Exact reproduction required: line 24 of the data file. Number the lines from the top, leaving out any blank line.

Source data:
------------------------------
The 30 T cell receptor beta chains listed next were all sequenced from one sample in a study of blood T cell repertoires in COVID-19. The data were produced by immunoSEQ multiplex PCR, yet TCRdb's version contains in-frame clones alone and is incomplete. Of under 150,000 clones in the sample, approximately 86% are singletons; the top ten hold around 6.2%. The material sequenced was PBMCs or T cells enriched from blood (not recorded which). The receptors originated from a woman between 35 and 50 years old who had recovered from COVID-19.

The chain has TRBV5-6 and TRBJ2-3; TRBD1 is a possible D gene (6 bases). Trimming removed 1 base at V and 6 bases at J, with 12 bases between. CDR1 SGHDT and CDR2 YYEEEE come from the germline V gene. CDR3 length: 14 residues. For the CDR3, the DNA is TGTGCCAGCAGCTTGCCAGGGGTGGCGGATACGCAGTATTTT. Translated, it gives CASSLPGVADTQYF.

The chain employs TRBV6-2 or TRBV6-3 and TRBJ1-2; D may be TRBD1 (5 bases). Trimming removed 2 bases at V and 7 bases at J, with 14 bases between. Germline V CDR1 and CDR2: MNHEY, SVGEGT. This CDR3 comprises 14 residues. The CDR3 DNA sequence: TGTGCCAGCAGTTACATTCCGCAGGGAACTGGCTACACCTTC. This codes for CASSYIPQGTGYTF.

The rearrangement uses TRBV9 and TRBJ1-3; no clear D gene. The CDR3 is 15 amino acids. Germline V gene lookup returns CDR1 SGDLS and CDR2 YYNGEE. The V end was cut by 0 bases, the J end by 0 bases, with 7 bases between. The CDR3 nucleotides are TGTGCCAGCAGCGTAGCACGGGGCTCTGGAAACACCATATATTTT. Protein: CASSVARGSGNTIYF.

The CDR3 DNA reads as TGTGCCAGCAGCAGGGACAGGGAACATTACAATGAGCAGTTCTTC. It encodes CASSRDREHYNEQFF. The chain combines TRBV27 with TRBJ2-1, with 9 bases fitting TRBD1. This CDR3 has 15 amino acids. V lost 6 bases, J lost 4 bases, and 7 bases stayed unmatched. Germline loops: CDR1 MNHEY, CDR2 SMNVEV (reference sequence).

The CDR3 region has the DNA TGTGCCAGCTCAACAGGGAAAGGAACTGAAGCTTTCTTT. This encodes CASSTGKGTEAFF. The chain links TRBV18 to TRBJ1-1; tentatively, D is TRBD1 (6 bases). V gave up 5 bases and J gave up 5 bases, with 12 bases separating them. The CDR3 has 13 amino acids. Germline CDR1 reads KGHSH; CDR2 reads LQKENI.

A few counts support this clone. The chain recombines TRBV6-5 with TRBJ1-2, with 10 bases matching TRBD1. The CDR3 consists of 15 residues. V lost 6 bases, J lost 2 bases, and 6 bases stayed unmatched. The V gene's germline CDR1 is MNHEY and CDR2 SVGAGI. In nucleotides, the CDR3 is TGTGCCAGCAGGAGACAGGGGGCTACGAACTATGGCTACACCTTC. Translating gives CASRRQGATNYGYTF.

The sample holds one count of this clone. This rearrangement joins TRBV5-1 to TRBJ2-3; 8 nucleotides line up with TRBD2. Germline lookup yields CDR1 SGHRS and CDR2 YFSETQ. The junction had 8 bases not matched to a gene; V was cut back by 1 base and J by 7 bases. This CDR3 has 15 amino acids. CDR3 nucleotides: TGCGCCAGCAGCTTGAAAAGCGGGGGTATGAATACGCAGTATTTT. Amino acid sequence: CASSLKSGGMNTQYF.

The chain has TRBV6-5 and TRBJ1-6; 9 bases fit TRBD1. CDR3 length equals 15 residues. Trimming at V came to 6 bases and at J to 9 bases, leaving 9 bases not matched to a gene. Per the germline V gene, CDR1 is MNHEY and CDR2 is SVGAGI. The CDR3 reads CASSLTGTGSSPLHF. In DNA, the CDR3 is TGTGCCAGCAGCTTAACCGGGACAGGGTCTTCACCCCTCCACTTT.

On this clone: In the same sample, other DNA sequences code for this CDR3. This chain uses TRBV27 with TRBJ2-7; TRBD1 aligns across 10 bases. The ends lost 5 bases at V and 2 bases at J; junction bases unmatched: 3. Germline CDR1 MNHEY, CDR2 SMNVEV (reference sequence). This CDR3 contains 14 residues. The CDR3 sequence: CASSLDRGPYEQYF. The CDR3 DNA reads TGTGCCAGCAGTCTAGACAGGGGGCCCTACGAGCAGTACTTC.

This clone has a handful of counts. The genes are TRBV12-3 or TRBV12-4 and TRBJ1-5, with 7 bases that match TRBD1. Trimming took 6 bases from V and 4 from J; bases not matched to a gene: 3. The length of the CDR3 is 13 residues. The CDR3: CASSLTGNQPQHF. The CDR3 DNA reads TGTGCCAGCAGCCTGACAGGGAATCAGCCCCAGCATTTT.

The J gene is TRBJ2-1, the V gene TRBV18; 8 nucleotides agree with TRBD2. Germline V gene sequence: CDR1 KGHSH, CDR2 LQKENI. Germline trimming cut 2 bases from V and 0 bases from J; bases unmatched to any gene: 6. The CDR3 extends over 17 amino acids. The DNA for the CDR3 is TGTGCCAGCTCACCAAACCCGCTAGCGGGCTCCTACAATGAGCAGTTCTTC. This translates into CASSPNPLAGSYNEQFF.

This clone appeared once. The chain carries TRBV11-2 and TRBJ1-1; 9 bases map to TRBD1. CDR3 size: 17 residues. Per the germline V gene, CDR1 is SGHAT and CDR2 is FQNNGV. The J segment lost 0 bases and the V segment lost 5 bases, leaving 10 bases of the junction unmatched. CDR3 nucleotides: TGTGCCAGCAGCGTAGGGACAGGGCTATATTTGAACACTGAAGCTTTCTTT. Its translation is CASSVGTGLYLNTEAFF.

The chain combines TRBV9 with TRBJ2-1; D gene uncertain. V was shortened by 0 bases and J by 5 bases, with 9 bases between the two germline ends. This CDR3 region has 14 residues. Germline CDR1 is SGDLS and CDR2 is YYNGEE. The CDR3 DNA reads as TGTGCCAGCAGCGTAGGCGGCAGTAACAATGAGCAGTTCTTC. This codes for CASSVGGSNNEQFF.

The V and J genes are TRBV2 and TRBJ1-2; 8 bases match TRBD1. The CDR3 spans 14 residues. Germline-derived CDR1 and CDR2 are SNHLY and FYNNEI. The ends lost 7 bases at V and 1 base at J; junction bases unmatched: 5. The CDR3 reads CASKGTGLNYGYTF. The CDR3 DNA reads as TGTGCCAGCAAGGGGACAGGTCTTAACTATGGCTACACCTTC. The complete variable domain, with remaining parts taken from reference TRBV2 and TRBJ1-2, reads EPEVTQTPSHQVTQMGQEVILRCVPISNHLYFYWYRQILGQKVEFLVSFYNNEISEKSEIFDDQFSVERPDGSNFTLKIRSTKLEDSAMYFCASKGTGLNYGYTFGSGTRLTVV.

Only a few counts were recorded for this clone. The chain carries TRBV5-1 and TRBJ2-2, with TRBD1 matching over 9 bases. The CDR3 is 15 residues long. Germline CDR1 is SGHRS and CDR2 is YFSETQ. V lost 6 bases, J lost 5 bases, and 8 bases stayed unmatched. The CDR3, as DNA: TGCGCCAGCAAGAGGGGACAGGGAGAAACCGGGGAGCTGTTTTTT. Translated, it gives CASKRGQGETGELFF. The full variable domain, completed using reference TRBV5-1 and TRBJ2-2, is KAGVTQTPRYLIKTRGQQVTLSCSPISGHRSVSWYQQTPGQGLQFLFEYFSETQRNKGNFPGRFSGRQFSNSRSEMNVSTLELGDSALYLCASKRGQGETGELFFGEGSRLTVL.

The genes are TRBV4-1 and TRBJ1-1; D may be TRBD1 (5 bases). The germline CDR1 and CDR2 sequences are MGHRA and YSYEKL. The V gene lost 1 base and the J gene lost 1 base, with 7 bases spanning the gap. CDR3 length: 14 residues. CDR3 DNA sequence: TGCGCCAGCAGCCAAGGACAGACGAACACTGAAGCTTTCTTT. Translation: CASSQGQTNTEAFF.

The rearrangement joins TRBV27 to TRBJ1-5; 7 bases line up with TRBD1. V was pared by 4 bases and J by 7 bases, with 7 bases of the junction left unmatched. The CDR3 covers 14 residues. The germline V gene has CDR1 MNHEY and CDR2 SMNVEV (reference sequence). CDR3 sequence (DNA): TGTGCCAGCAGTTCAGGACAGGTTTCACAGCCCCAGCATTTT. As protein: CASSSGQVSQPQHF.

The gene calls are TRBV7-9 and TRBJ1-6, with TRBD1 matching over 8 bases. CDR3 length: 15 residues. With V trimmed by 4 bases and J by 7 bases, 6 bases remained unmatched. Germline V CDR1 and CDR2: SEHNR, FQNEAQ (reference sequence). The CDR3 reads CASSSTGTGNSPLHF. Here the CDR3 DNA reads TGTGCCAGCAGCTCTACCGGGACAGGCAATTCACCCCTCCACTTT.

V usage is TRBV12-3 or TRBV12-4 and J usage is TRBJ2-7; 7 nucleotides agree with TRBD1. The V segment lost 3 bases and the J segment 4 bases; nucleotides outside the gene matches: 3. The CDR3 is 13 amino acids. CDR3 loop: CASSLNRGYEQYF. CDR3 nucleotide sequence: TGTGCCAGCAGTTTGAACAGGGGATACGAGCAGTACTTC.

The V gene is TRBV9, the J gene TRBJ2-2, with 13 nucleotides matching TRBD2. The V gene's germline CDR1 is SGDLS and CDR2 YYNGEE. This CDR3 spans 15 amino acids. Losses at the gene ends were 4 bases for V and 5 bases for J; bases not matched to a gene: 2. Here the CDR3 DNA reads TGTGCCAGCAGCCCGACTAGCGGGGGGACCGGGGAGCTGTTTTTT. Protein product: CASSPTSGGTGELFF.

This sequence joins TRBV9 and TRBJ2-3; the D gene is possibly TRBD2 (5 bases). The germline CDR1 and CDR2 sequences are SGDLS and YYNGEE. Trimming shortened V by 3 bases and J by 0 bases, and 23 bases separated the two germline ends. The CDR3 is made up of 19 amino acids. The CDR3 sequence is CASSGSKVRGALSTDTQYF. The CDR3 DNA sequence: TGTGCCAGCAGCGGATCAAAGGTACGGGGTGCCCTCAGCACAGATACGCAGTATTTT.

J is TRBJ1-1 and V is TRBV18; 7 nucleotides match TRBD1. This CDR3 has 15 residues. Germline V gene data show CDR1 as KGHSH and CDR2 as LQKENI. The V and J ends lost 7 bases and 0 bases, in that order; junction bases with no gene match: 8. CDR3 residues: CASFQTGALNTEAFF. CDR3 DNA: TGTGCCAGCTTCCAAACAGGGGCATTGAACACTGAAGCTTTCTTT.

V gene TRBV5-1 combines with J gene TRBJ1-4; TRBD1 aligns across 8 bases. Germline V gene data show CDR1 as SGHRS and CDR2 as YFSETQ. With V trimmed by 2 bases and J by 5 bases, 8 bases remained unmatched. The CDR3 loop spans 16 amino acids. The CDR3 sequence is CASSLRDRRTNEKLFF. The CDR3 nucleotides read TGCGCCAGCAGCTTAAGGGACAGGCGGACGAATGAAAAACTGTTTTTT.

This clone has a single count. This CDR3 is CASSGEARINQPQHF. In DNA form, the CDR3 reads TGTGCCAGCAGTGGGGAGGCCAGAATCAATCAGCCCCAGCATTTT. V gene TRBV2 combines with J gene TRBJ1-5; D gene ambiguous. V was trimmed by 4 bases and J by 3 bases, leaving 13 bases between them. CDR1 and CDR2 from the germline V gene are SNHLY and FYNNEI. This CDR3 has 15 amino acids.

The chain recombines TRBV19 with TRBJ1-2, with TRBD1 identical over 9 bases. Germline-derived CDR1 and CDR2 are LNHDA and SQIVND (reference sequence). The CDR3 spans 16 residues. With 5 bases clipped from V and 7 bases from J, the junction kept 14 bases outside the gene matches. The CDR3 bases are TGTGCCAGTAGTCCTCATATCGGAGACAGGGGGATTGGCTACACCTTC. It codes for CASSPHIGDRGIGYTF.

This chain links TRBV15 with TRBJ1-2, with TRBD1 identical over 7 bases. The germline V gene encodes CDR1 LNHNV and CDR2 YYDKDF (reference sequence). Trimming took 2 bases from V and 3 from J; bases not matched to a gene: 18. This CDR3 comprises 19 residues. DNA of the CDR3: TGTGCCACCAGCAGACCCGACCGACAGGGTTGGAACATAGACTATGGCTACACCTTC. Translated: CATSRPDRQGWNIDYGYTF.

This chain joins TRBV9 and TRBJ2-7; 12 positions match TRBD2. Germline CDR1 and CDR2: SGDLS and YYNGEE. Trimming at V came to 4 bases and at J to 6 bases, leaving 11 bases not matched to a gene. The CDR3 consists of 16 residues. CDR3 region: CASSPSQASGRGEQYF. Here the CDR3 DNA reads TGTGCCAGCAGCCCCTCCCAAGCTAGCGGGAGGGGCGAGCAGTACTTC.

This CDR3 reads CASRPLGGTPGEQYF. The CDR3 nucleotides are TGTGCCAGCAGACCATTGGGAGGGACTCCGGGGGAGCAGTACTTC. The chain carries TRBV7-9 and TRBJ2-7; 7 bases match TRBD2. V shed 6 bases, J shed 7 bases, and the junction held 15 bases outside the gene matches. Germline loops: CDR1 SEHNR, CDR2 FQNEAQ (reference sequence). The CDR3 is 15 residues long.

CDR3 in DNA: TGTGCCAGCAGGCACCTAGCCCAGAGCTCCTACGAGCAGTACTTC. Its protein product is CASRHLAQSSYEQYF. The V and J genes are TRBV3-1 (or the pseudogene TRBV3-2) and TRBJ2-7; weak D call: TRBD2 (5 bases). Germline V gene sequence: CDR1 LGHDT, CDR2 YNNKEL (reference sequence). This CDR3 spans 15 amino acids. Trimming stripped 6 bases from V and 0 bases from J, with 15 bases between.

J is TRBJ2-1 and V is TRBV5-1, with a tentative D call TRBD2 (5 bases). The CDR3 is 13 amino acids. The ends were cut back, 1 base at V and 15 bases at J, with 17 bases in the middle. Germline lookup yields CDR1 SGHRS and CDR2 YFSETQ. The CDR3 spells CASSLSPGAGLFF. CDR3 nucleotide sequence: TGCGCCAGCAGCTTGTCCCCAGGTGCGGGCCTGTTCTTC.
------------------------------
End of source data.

V gene TRBV5-1 combines with J gene TRBJ1-4; TRBD1 aligns across 8 bases. Germline V gene data show CDR1 as SGHRS and CDR2 as YFSETQ. With V trimmed by 2 bases and J by 5 bases, 8 bases remained unmatched. The CDR3 loop spans 16 amino acids. The CDR3 sequence is CASSLRDRRTNEKLFF. The CDR3 nucleotides read TGCGCCAGCAGCTTAAGGGACAGGCGGACGAATGAAAAACTGTTTTTT.